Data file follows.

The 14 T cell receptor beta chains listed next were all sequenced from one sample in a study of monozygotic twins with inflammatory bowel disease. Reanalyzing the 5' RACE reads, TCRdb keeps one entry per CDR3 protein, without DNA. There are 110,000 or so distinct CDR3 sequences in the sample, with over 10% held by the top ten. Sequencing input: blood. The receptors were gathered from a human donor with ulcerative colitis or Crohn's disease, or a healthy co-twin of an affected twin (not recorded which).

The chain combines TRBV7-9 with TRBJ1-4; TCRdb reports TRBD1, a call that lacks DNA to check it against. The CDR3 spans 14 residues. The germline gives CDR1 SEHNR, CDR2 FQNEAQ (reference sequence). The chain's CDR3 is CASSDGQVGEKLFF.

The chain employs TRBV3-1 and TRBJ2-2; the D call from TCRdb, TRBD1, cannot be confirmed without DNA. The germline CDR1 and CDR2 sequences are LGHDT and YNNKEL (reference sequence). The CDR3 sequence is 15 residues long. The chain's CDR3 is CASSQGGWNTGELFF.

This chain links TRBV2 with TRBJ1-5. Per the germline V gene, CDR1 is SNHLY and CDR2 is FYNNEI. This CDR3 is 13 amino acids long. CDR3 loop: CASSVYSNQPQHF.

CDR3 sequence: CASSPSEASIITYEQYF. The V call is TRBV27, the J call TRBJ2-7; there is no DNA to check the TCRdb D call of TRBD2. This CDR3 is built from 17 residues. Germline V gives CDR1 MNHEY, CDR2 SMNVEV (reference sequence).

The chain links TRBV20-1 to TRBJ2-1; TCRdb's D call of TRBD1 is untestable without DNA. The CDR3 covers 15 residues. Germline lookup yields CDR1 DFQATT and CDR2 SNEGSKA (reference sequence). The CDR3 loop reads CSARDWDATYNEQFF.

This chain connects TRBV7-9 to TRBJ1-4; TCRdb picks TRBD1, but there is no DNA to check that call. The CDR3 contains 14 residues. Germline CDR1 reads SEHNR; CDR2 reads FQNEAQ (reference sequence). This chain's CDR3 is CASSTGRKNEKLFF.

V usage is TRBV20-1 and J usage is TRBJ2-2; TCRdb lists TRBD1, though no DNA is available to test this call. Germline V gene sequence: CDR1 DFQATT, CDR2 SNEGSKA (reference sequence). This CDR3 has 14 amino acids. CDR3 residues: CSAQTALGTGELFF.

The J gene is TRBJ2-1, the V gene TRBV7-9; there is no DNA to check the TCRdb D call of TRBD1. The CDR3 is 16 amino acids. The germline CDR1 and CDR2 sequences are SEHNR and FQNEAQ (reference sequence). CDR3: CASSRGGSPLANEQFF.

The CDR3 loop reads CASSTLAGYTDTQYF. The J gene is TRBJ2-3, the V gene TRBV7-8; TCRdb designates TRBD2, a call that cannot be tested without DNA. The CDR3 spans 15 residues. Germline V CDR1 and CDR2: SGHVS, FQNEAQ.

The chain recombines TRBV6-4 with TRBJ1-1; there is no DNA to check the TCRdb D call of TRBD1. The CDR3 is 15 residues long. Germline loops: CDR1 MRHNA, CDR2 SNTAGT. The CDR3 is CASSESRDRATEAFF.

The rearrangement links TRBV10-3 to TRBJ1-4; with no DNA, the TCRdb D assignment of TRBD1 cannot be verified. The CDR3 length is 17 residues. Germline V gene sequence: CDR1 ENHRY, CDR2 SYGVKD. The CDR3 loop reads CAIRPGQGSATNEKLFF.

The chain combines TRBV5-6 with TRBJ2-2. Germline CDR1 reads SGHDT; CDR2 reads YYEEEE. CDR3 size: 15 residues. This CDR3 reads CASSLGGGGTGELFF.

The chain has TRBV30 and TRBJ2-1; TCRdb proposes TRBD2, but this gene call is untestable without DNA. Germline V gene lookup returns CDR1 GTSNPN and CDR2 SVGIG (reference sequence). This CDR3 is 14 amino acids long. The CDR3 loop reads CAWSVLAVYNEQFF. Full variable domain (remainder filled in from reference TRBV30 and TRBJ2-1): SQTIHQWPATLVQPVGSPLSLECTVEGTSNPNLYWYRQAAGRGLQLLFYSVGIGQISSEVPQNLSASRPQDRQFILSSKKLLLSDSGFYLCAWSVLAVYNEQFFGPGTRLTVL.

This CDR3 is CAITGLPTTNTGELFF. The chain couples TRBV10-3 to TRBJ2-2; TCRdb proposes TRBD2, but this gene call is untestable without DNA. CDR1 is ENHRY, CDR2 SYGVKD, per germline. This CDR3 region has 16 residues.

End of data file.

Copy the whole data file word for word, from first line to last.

The 14 T cell receptor beta chains listed next were all sequenced from one sample in a study of monozygotic twins with inflammatory bowel disease. Reanalyzing the 5' RACE reads, TCRdb keeps one entry per CDR3 protein, without DNA. There are 110,000 or so distinct CDR3 sequences in the sample, with over 10% held by the top ten. Sequencing input: blood. The receptors were gathered from a human donor with ulcerative colitis or Crohn's disease, or a healthy co-twin of an affected twin (not recorded which).

The chain combines TRBV7-9 with TRBJ1-4; TCRdb reports TRBD1, a call that lacks DNA to check it against. The CDR3 spans 14 residues. The germline gives CDR1 SEHNR, CDR2 FQNEAQ (reference sequence). The chain's CDR3 is CASSDGQVGEKLFF.

The chain employs TRBV3-1 and TRBJ2-2; the D call from TCRdb, TRBD1, cannot be confirmed without DNA. The germline CDR1 and CDR2 sequences are LGHDT and YNNKEL (reference sequence). The CDR3 sequence is 15 residues long. The chain's CDR3 is CASSQGGWNTGELFF.

This chain links TRBV2 with TRBJ1-5. Per the germline V gene, CDR1 is SNHLY and CDR2 is FYNNEI. This CDR3 is 13 amino acids long. CDR3 loop: CASSVYSNQPQHF.

CDR3 sequence: CASSPSEASIITYEQYF. The V call is TRBV27, the J call TRBJ2-7; there is no DNA to check the TCRdb D call of TRBD2. This CDR3 is built from 17 residues. Germline V gives CDR1 MNHEY, CDR2 SMNVEV (reference sequence).

The chain links TRBV20-1 to TRBJ2-1; TCRdb's D call of TRBD1 is untestable without DNA. The CDR3 covers 15 residues. Germline lookup yields CDR1 DFQATT and CDR2 SNEGSKA (reference sequence). The CDR3 loop reads CSARDWDATYNEQFF.

This chain connects TRBV7-9 to TRBJ1-4; TCRdb picks TRBD1, but there is no DNA to check that call. The CDR3 contains 14 residues. Germline CDR1 reads SEHNR; CDR2 reads FQNEAQ (reference sequence). This chain's CDR3 is CASSTGRKNEKLFF.

V usage is TRBV20-1 and J usage is TRBJ2-2; TCRdb lists TRBD1, though no DNA is available to test this call. Germline V gene sequence: CDR1 DFQATT, CDR2 SNEGSKA (reference sequence). This CDR3 has 14 amino acids. CDR3 residues: CSAQTALGTGELFF.

The J gene is TRBJ2-1, the V gene TRBV7-9; there is no DNA to check the TCRdb D call of TRBD1. The CDR3 is 16 amino acids. The germline CDR1 and CDR2 sequences are SEHNR and FQNEAQ (reference sequence). CDR3: CASSRGGSPLANEQFF.

The CDR3 loop reads CASSTLAGYTDTQYF. The J gene is TRBJ2-3, the V gene TRBV7-8; TCRdb designates TRBD2, a call that cannot be tested without DNA. The CDR3 spans 15 residues. Germline V CDR1 and CDR2: SGHVS, FQNEAQ.

The chain recombines TRBV6-4 with TRBJ1-1; there is no DNA to check the TCRdb D call of TRBD1. The CDR3 is 15 residues long. Germline loops: CDR1 MRHNA, CDR2 SNTAGT. The CDR3 is CASSESRDRATEAFF.

The rearrangement links TRBV10-3 to TRBJ1-4; with no DNA, the TCRdb D assignment of TRBD1 cannot be verified. The CDR3 length is 17 residues. Germline V gene sequence: CDR1 ENHRY, CDR2 SYGVKD. The CDR3 loop reads CAIRPGQGSATNEKLFF.

The chain combines TRBV5-6 with TRBJ2-2. Germline CDR1 reads SGHDT; CDR2 reads YYEEEE. CDR3 size: 15 residues. This CDR3 reads CASSLGGGGTGELFF.

The chain has TRBV30 and TRBJ2-1; TCRdb proposes TRBD2, but this gene call is untestable without DNA. Germline V gene lookup returns CDR1 GTSNPN and CDR2 SVGIG (reference sequence). This CDR3 is 14 amino acids long. The CDR3 loop reads CAWSVLAVYNEQFF. Full variable domain (remainder filled in from reference TRBV30 and TRBJ2-1): SQTIHQWPATLVQPVGSPLSLECTVEGTSNPNLYWYRQAAGRGLQLLFYSVGIGQISSEVPQNLSASRPQDRQFILSSKKLLLSDSGFYLCAWSVLAVYNEQFFGPGTRLTVL.

This CDR3 is CAITGLPTTNTGELFF. The chain couples TRBV10-3 to TRBJ2-2; TCRdb proposes TRBD2, but this gene call is untestable without DNA. CDR1 is ENHRY, CDR2 SYGVKD, per germline. This CDR3 region has 16 residues.